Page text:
SportsNet - October 2012
In what proved out to be the most exciting and perhaps controversial game of the season so far, Manchester United defeated Chelsea 3-2 on Sunday to finally put an end to their winless streak at the daunting Stamford Bridge.
The Red Devils took a two goal lead in the first quarter of an hour, before Chelsea showcased a spirited comeback to level term just after the half-time.
What followed afterwards were two red-cards to the home team, before Javier Hernandez netted in the winner from an off-side position in the 75th minute.
Let us have a look at three things we learned from the game.
1. Ferguson Got His Tactics Right
Many a time over the past two or three seasons, Alex Ferguson has been guilty of committing horrendous tactical decisions in big games.
However, against Chelsea, the Scot deployed the perfect tactics to counter Chelsea’s attacking and fluent game.
He returned to the traditional 4-4-2, but with Rooney in much deeper role and with more emphasis on counter-attacks via Ashley Young and Antonio Valencia.
The Tampa Bay Buccaneers are fresh off their first road win in a long, long time. Meanwhile, the Raiders are coming off a beatdown of their division rival Chiefs. Which team holds the edge when they clash on Sunday? I see clear value with the road team, so let's dig a little deeper into this match-up.
Last week the look-ahead line on this game had the Raiders as field goal favorites. I was hoping we would see a similar number when the lines went back on the board on Sunday night, but the current line sits at -1 or -2 depending on where you shop (odds from SBRforum).
The reason I still like the Bucs at this number is because I believe the wrong team is favored. Even with the Raiders win over KC, I have Tampa as short favorites. If this is a close game, I feel a lot better about have a couple extra points in my pocket rather than the other way around.
Tampa Has an Offense?
The Baltimore Ravens were wiping themselves off the mat the last time we saw them in action. The Cleveland Browns are coming off their second consecutive home victory over the San Diego Chargers. Can the underdogs make it three in a row or are we primed for a smackdown from the divisional big brother? Let's take a closer look at why I like the Ravens to sweep the season series.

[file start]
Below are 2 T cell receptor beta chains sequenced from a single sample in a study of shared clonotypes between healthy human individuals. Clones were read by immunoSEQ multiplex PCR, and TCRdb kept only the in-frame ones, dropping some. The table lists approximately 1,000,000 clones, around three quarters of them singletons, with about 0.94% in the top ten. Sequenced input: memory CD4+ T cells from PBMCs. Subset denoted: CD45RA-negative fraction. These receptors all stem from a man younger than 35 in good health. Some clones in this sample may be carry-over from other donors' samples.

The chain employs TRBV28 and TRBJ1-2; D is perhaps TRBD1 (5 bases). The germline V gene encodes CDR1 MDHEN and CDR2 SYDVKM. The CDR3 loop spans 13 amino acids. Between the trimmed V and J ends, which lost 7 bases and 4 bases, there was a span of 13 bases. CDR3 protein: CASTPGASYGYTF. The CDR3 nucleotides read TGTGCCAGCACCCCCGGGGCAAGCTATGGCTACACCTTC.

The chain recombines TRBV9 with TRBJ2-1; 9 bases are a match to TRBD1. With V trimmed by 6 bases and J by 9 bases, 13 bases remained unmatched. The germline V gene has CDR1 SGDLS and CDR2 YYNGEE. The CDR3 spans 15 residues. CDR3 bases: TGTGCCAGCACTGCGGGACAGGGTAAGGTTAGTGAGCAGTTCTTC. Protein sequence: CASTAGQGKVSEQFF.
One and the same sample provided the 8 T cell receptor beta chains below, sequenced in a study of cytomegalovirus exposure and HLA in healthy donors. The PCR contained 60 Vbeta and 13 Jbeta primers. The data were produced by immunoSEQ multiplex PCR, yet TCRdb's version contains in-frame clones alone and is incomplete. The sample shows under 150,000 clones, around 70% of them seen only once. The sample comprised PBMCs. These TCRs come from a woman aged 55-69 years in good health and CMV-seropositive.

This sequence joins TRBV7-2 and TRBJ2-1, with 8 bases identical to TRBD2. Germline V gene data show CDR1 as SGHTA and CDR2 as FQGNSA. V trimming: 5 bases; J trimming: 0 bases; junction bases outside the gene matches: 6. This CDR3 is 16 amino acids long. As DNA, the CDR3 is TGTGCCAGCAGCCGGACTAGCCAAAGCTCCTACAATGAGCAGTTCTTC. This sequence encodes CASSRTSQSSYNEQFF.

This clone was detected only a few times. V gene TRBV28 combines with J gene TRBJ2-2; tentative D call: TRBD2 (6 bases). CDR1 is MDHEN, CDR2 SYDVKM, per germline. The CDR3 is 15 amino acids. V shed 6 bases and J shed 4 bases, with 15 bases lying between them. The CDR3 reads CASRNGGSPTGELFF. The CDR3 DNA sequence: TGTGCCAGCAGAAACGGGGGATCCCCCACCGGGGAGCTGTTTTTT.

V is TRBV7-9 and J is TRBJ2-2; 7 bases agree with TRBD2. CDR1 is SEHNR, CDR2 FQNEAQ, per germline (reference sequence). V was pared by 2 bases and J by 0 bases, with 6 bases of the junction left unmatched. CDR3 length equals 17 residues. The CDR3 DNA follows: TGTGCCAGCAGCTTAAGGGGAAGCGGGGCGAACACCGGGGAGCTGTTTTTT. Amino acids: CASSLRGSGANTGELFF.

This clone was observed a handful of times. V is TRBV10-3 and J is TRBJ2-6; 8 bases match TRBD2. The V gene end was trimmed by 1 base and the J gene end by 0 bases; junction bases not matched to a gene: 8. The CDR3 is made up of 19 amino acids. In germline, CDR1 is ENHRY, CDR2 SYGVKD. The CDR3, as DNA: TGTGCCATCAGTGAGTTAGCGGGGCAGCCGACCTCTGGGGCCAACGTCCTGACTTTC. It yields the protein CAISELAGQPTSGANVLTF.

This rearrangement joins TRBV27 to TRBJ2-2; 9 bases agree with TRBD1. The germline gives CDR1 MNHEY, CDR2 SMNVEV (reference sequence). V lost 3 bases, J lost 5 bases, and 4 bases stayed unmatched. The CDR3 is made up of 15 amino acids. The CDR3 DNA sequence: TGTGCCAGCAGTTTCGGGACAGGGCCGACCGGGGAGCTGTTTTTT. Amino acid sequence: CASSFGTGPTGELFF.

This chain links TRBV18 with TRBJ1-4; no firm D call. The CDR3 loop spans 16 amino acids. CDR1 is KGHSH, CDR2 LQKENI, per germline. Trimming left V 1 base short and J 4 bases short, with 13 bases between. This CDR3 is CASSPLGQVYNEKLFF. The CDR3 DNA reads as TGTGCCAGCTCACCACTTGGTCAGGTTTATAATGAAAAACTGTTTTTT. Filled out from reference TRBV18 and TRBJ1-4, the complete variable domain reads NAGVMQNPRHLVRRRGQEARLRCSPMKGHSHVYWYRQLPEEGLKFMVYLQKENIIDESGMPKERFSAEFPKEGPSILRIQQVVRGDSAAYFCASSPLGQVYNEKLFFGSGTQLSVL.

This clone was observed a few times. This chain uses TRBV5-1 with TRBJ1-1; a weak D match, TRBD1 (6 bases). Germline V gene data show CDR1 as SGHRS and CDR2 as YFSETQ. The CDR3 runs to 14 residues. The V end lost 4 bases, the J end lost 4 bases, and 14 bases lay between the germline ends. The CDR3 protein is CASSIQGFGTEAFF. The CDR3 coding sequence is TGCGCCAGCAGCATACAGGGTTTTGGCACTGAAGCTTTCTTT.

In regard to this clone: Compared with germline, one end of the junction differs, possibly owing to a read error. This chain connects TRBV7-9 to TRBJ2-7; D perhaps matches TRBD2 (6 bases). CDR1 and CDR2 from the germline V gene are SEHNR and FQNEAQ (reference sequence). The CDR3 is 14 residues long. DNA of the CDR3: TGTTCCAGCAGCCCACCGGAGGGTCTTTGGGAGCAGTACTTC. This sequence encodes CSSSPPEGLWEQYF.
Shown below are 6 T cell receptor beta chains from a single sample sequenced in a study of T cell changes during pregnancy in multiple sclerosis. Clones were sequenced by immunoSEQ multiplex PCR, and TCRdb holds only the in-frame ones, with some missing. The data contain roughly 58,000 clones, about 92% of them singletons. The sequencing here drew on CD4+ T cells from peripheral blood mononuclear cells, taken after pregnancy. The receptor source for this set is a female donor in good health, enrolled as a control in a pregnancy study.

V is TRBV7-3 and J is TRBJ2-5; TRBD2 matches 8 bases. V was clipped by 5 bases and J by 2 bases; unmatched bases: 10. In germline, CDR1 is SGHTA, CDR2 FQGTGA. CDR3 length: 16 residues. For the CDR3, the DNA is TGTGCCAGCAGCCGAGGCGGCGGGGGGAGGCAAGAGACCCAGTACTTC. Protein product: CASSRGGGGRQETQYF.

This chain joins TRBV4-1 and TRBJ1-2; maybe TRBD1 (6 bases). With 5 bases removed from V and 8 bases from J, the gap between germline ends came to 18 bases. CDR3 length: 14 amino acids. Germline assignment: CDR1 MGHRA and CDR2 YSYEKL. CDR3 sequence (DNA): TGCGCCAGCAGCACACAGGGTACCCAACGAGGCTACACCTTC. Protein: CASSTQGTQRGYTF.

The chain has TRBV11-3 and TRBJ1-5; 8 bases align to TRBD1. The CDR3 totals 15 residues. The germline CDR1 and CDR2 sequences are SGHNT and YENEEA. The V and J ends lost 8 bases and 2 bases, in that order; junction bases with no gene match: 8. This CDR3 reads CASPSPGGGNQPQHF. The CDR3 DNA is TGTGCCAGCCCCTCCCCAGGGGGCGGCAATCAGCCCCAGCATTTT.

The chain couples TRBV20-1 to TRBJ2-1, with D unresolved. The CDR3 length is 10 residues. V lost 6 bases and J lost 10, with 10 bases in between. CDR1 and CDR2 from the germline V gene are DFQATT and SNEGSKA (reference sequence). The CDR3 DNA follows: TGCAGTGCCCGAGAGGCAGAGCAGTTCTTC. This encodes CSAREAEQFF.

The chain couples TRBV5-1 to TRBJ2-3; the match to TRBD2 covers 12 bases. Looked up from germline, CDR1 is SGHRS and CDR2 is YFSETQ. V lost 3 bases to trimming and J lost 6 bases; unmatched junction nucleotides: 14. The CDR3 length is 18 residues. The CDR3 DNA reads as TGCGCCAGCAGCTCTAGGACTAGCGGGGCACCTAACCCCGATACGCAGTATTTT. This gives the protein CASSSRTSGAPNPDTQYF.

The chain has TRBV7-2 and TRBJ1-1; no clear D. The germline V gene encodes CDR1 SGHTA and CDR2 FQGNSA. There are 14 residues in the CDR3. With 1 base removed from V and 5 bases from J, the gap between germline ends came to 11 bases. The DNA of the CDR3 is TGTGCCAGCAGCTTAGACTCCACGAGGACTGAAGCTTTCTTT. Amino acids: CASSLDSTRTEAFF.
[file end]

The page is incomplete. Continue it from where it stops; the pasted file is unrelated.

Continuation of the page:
There isn't a whole lot of movement here (yet). The look-ahead line was Ravens -3 and it has re-opened at the same number this week. However, there are signs this line is moving as you have to lay a little bit of extra juice (odds from SBRforum). I won't be surprised if this comes off the three at some point.
Off a Bye Into a Bye
Unless you're a hardcore basketball fan, you would not recognize much of the Indiana Pacers' roster. This goes for their head coach Frank Vogel and new general manager Kevin Pritchard. With a 4-2 pre-season record, the Pacers have shown that youth, defense, and team ball can produce results. They should win the Central Division, unless Chicago's Derrick Rose makes a miraculous recovery, and finisesh second in the East.
Last year the Pacers finished 42-24 behind the Bulls in the Central Division and lost in the Eastern Conference semifinals to the Miami Heat. The Pacer's average years of experience in the NBA is 2.2, not including David West and Danny Granger at nine and seven years respectively. The only new name that the average person might recognize is Donnie Walsh, who is back and replacing Larry Bird as President of Basketball Operations.
Critical for the Pacers to do well in the Eastern Conference will be their defense. Because they don't have an elite scorer, they will also have to rely on crashing the boards.
Four members of the United States women's national team made the cut as the 10-player shortlist was revealed for the FIFA women's Ballon d'Or, given to the best player in the world.
Abby Wambach, Alex Morgan, Megan Rapinoe and Carli Lloyd, all members of the gold-medal-winning team from this past summer's Olympics, are among the finalists, which also include Canadian star Christine Sinclair, reigning award-winner Homare Sawa of Japan and five-time Brazilian winner Marta. The other finalists were Japan's Miho Fukomoto and Aya Miyama and France's Camille Abily.
No American has won the award since Mia Hamm won the second of her consecutive honors in 2002. Wambach finished in third for the award in 2011, making her the first American to finish in the top three since Kristine Lilly finished in second in 2006. Current U.S women's veteran Shannon Boxx finished in third in 2005.
Former U.S women's coach Pia Sundhage, U.S Under-20 women's coach Steve Swanson and Canadian women's coach John Herdman are among the 10 coaches on the shortlist for FIFA World Coach of the Year for Women's Football.